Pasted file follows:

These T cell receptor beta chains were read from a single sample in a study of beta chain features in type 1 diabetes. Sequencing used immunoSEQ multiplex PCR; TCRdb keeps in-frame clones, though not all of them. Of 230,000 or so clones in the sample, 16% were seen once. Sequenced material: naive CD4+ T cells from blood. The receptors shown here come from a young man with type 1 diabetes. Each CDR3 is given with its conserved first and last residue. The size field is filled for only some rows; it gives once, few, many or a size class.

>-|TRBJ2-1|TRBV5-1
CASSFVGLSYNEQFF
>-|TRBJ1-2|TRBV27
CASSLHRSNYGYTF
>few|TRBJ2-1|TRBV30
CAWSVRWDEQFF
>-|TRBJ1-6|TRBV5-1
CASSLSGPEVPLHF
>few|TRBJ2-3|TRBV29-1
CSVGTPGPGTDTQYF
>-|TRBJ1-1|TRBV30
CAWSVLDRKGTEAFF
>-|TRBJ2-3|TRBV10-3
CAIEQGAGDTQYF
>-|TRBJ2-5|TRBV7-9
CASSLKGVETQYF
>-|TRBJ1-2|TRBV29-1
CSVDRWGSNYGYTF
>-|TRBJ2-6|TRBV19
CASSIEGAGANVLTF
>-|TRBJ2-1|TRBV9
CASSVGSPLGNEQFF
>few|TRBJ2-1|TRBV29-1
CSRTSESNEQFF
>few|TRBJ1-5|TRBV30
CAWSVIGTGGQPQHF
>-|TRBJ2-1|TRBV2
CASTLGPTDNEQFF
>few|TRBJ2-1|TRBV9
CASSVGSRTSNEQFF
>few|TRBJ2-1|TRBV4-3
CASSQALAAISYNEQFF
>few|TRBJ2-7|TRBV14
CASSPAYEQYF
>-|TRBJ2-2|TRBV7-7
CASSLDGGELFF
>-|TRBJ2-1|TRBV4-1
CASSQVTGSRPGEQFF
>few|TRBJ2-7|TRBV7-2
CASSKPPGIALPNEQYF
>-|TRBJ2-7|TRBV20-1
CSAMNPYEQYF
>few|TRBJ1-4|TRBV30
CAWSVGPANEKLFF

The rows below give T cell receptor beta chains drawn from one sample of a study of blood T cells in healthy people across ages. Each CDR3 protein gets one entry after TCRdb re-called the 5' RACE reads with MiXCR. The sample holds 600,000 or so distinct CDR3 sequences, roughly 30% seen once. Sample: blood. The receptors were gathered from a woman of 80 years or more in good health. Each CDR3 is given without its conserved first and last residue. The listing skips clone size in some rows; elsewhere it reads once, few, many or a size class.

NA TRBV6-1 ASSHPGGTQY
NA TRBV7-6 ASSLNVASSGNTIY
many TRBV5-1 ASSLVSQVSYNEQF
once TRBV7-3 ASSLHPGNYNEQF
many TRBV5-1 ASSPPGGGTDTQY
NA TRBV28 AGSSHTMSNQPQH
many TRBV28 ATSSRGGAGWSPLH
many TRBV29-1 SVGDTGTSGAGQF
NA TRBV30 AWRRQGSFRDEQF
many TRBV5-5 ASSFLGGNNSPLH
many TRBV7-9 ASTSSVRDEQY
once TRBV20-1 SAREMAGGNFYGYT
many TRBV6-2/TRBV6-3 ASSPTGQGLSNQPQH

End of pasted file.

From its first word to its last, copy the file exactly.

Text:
These T cell receptor beta chains were read from a single sample in a study of beta chain features in type 1 diabetes. Sequencing used immunoSEQ multiplex PCR; TCRdb keeps in-frame clones, though not all of them. Of 230,000 or so clones in the sample, 16% were seen once. Sequenced material: naive CD4+ T cells from blood. The receptors shown here come from a young man with type 1 diabetes. Each CDR3 is given with its conserved first and last residue. The size field is filled for only some rows; it gives once, few, many or a size class.

>-|TRBJ2-1|TRBV5-1
CASSFVGLSYNEQFF
>-|TRBJ1-2|TRBV27
CASSLHRSNYGYTF
>few|TRBJ2-1|TRBV30
CAWSVRWDEQFF
>-|TRBJ1-6|TRBV5-1
CASSLSGPEVPLHF
>few|TRBJ2-3|TRBV29-1
CSVGTPGPGTDTQYF
>-|TRBJ1-1|TRBV30
CAWSVLDRKGTEAFF
>-|TRBJ2-3|TRBV10-3
CAIEQGAGDTQYF
>-|TRBJ2-5|TRBV7-9
CASSLKGVETQYF
>-|TRBJ1-2|TRBV29-1
CSVDRWGSNYGYTF
>-|TRBJ2-6|TRBV19
CASSIEGAGANVLTF
>-|TRBJ2-1|TRBV9
CASSVGSPLGNEQFF
>few|TRBJ2-1|TRBV29-1
CSRTSESNEQFF
>few|TRBJ1-5|TRBV30
CAWSVIGTGGQPQHF
>-|TRBJ2-1|TRBV2
CASTLGPTDNEQFF
>few|TRBJ2-1|TRBV9
CASSVGSRTSNEQFF
>few|TRBJ2-1|TRBV4-3
CASSQALAAISYNEQFF
>few|TRBJ2-7|TRBV14
CASSPAYEQYF
>-|TRBJ2-2|TRBV7-7
CASSLDGGELFF
>-|TRBJ2-1|TRBV4-1
CASSQVTGSRPGEQFF
>few|TRBJ2-7|TRBV7-2
CASSKPPGIALPNEQYF
>-|TRBJ2-7|TRBV20-1
CSAMNPYEQYF
>few|TRBJ1-4|TRBV30
CAWSVGPANEKLFF

The rows below give T cell receptor beta chains drawn from one sample of a study of blood T cells in healthy people across ages. Each CDR3 protein gets one entry after TCRdb re-called the 5' RACE reads with MiXCR. The sample holds 600,000 or so distinct CDR3 sequences, roughly 30% seen once. Sample: blood. The receptors were gathered from a woman of 80 years or more in good health. Each CDR3 is given without its conserved first and last residue. The listing skips clone size in some rows; elsewhere it reads once, few, many or a size class.

NA TRBV6-1 ASSHPGGTQY
NA TRBV7-6 ASSLNVASSGNTIY
many TRBV5-1 ASSLVSQVSYNEQF
once TRBV7-3 ASSLHPGNYNEQF
many TRBV5-1 ASSPPGGGTDTQY
NA TRBV28 AGSSHTMSNQPQH
many TRBV28 ATSSRGGAGWSPLH
many TRBV29-1 SVGDTGTSGAGQF
NA TRBV30 AWRRQGSFRDEQF
many TRBV5-5 ASSFLGGNNSPLH
many TRBV7-9 ASTSSVRDEQY
once TRBV20-1 SAREMAGGNFYGYT
many TRBV6-2/TRBV6-3 ASSPTGQGLSNQPQH